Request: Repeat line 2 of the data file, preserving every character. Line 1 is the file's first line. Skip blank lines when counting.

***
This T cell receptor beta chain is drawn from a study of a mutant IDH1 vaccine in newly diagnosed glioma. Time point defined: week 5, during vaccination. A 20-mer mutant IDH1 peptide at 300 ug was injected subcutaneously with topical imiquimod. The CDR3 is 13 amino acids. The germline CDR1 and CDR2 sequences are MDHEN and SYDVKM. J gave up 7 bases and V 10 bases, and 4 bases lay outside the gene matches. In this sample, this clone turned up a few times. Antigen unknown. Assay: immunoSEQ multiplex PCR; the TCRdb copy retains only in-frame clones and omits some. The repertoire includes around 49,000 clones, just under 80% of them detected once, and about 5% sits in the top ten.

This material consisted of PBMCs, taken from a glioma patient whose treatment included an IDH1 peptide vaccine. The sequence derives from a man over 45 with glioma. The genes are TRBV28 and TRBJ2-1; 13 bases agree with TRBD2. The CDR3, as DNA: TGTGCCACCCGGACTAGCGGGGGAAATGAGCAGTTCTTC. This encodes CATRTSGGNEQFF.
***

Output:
This material consisted of PBMCs, taken from a glioma patient whose treatment included an IDH1 peptide vaccine. The sequence derives from a man over 45 with glioma. The genes are TRBV28 and TRBJ2-1; 13 bases agree with TRBD2. The CDR3, as DNA: TGTGCCACCCGGACTAGCGGGGGAAATGAGCAGTTCTTC. This encodes CATRTSGGNEQFF.